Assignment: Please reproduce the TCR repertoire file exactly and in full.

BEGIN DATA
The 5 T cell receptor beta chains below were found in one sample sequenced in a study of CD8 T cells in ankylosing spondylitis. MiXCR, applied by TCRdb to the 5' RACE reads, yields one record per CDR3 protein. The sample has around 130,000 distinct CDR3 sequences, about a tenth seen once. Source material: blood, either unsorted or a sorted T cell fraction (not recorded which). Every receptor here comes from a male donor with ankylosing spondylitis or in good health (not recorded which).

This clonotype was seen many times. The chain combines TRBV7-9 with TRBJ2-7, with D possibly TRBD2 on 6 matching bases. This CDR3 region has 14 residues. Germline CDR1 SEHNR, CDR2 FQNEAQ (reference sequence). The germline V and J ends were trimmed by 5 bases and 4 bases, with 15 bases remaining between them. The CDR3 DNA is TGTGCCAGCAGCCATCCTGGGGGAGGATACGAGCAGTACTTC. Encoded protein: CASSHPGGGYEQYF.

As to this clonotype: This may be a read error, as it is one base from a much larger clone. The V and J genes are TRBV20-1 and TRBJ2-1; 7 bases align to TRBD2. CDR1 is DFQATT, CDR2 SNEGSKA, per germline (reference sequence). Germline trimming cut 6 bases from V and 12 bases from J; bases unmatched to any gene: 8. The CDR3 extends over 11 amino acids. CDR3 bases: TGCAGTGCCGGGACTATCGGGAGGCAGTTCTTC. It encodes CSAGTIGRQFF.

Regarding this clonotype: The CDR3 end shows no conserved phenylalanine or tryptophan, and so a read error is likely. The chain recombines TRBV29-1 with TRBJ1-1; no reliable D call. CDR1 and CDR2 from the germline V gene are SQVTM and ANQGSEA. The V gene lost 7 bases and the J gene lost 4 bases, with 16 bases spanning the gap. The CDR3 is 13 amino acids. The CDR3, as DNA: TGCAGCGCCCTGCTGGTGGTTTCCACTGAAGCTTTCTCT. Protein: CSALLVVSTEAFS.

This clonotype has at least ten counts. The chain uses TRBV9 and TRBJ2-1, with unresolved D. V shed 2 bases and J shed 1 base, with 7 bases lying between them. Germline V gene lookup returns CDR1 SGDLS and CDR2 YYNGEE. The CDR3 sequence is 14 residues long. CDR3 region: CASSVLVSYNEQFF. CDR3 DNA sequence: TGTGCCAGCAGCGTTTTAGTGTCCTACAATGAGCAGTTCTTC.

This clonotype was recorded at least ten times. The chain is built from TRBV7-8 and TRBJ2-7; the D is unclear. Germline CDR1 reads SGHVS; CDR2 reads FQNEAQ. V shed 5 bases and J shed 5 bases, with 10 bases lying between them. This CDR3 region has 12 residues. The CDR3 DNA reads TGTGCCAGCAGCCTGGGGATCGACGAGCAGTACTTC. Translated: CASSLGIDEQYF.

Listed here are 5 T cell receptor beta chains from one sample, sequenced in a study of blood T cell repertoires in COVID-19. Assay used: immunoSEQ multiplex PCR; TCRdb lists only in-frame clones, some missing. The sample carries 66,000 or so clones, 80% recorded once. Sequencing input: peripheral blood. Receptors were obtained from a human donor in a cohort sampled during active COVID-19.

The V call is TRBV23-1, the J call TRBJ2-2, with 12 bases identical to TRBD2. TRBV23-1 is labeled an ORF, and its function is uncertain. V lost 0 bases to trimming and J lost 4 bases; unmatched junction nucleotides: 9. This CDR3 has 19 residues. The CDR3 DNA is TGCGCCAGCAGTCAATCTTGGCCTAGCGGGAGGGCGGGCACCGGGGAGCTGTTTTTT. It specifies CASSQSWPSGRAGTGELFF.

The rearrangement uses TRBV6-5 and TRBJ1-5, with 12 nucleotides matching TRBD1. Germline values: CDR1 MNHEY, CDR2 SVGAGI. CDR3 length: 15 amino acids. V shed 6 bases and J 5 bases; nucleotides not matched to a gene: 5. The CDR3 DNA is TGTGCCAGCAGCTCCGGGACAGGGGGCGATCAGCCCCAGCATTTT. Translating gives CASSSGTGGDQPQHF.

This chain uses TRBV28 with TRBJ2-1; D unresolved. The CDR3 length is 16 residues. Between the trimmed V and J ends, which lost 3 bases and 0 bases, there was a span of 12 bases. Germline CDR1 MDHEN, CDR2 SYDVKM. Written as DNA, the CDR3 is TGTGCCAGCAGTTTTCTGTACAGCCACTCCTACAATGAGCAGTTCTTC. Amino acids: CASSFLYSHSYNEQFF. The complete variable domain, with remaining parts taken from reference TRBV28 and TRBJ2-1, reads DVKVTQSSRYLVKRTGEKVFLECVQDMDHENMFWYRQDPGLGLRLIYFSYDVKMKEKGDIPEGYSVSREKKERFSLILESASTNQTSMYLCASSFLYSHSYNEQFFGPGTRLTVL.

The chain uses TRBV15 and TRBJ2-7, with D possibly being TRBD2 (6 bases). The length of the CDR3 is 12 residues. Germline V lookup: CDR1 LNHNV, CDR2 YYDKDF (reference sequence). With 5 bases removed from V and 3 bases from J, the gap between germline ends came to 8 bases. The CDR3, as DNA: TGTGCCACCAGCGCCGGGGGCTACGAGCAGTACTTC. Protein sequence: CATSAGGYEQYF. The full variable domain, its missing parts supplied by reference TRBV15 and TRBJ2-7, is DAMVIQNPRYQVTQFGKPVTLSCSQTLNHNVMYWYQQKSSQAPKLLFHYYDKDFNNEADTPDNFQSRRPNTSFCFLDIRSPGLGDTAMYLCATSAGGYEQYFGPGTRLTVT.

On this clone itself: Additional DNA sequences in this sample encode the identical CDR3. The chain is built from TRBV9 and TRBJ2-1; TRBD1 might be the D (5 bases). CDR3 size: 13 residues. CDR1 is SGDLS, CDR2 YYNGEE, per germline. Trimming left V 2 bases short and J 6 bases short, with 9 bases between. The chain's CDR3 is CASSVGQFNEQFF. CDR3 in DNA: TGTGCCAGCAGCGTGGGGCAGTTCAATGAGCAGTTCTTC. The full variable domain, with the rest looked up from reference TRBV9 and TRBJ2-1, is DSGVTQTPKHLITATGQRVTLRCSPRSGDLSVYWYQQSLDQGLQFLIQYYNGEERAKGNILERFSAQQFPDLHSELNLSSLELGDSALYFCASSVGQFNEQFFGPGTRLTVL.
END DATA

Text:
The 5 T cell receptor beta chains below were found in one sample sequenced in a study of CD8 T cells in ankylosing spondylitis. MiXCR, applied by TCRdb to the 5' RACE reads, yields one record per CDR3 protein. The sample has around 130,000 distinct CDR3 sequences, about a tenth seen once. Source material: blood, either unsorted or a sorted T cell fraction (not recorded which). Every receptor here comes from a male donor with ankylosing spondylitis or in good health (not recorded which).

This clonotype was seen many times. The chain combines TRBV7-9 with TRBJ2-7, with D possibly TRBD2 on 6 matching bases. This CDR3 region has 14 residues. Germline CDR1 SEHNR, CDR2 FQNEAQ (reference sequence). The germline V and J ends were trimmed by 5 bases and 4 bases, with 15 bases remaining between them. The CDR3 DNA is TGTGCCAGCAGCCATCCTGGGGGAGGATACGAGCAGTACTTC. Encoded protein: CASSHPGGGYEQYF.

As to this clonotype: This may be a read error, as it is one base from a much larger clone. The V and J genes are TRBV20-1 and TRBJ2-1; 7 bases align to TRBD2. CDR1 is DFQATT, CDR2 SNEGSKA, per germline (reference sequence). Germline trimming cut 6 bases from V and 12 bases from J; bases unmatched to any gene: 8. The CDR3 extends over 11 amino acids. CDR3 bases: TGCAGTGCCGGGACTATCGGGAGGCAGTTCTTC. It encodes CSAGTIGRQFF.

Regarding this clonotype: The CDR3 end shows no conserved phenylalanine or tryptophan, and so a read error is likely. The chain recombines TRBV29-1 with TRBJ1-1; no reliable D call. CDR1 and CDR2 from the germline V gene are SQVTM and ANQGSEA. The V gene lost 7 bases and the J gene lost 4 bases, with 16 bases spanning the gap. The CDR3 is 13 amino acids. The CDR3, as DNA: TGCAGCGCCCTGCTGGTGGTTTCCACTGAAGCTTTCTCT. Protein: CSALLVVSTEAFS.

This clonotype has at least ten counts. The chain uses TRBV9 and TRBJ2-1, with unresolved D. V shed 2 bases and J shed 1 base, with 7 bases lying between them. Germline V gene lookup returns CDR1 SGDLS and CDR2 YYNGEE. The CDR3 sequence is 14 residues long. CDR3 region: CASSVLVSYNEQFF. CDR3 DNA sequence: TGTGCCAGCAGCGTTTTAGTGTCCTACAATGAGCAGTTCTTC.

This clonotype was recorded at least ten times. The chain is built from TRBV7-8 and TRBJ2-7; the D is unclear. Germline CDR1 reads SGHVS; CDR2 reads FQNEAQ. V shed 5 bases and J shed 5 bases, with 10 bases lying between them. This CDR3 region has 12 residues. The CDR3 DNA reads TGTGCCAGCAGCCTGGGGATCGACGAGCAGTACTTC. Translated: CASSLGIDEQYF.

Listed here are 5 T cell receptor beta chains from one sample, sequenced in a study of blood T cell repertoires in COVID-19. Assay used: immunoSEQ multiplex PCR; TCRdb lists only in-frame clones, some missing. The sample carries 66,000 or so clones, 80% recorded once. Sequencing input: peripheral blood. Receptors were obtained from a human donor in a cohort sampled during active COVID-19.

The V call is TRBV23-1, the J call TRBJ2-2, with 12 bases identical to TRBD2. TRBV23-1 is labeled an ORF, and its function is uncertain. V lost 0 bases to trimming and J lost 4 bases; unmatched junction nucleotides: 9. This CDR3 has 19 residues. The CDR3 DNA is TGCGCCAGCAGTCAATCTTGGCCTAGCGGGAGGGCGGGCACCGGGGAGCTGTTTTTT. It specifies CASSQSWPSGRAGTGELFF.

The rearrangement uses TRBV6-5 and TRBJ1-5, with 12 nucleotides matching TRBD1. Germline values: CDR1 MNHEY, CDR2 SVGAGI. CDR3 length: 15 amino acids. V shed 6 bases and J 5 bases; nucleotides not matched to a gene: 5. The CDR3 DNA is TGTGCCAGCAGCTCCGGGACAGGGGGCGATCAGCCCCAGCATTTT. Translating gives CASSSGTGGDQPQHF.

This chain uses TRBV28 with TRBJ2-1; D unresolved. The CDR3 length is 16 residues. Between the trimmed V and J ends, which lost 3 bases and 0 bases, there was a span of 12 bases. Germline CDR1 MDHEN, CDR2 SYDVKM. Written as DNA, the CDR3 is TGTGCCAGCAGTTTTCTGTACAGCCACTCCTACAATGAGCAGTTCTTC. Amino acids: CASSFLYSHSYNEQFF. The complete variable domain, with remaining parts taken from reference TRBV28 and TRBJ2-1, reads DVKVTQSSRYLVKRTGEKVFLECVQDMDHENMFWYRQDPGLGLRLIYFSYDVKMKEKGDIPEGYSVSREKKERFSLILESASTNQTSMYLCASSFLYSHSYNEQFFGPGTRLTVL.

The chain uses TRBV15 and TRBJ2-7, with D possibly being TRBD2 (6 bases). The length of the CDR3 is 12 residues. Germline V lookup: CDR1 LNHNV, CDR2 YYDKDF (reference sequence). With 5 bases removed from V and 3 bases from J, the gap between germline ends came to 8 bases. The CDR3, as DNA: TGTGCCACCAGCGCCGGGGGCTACGAGCAGTACTTC. Protein sequence: CATSAGGYEQYF. The full variable domain, its missing parts supplied by reference TRBV15 and TRBJ2-7, is DAMVIQNPRYQVTQFGKPVTLSCSQTLNHNVMYWYQQKSSQAPKLLFHYYDKDFNNEADTPDNFQSRRPNTSFCFLDIRSPGLGDTAMYLCATSAGGYEQYFGPGTRLTVT.

On this clone itself: Additional DNA sequences in this sample encode the identical CDR3. The chain is built from TRBV9 and TRBJ2-1; TRBD1 might be the D (5 bases). CDR3 size: 13 residues. CDR1 is SGDLS, CDR2 YYNGEE, per germline. Trimming left V 2 bases short and J 6 bases short, with 9 bases between. The chain's CDR3 is CASSVGQFNEQFF. CDR3 in DNA: TGTGCCAGCAGCGTGGGGCAGTTCAATGAGCAGTTCTTC. The full variable domain, with the rest looked up from reference TRBV9 and TRBJ2-1, is DSGVTQTPKHLITATGQRVTLRCSPRSGDLSVYWYQQSLDQGLQFLIQYYNGEERAKGNILERFSAQQFPDLHSELNLSSLELGDSALYFCASSVGQFNEQFFGPGTRLTVL.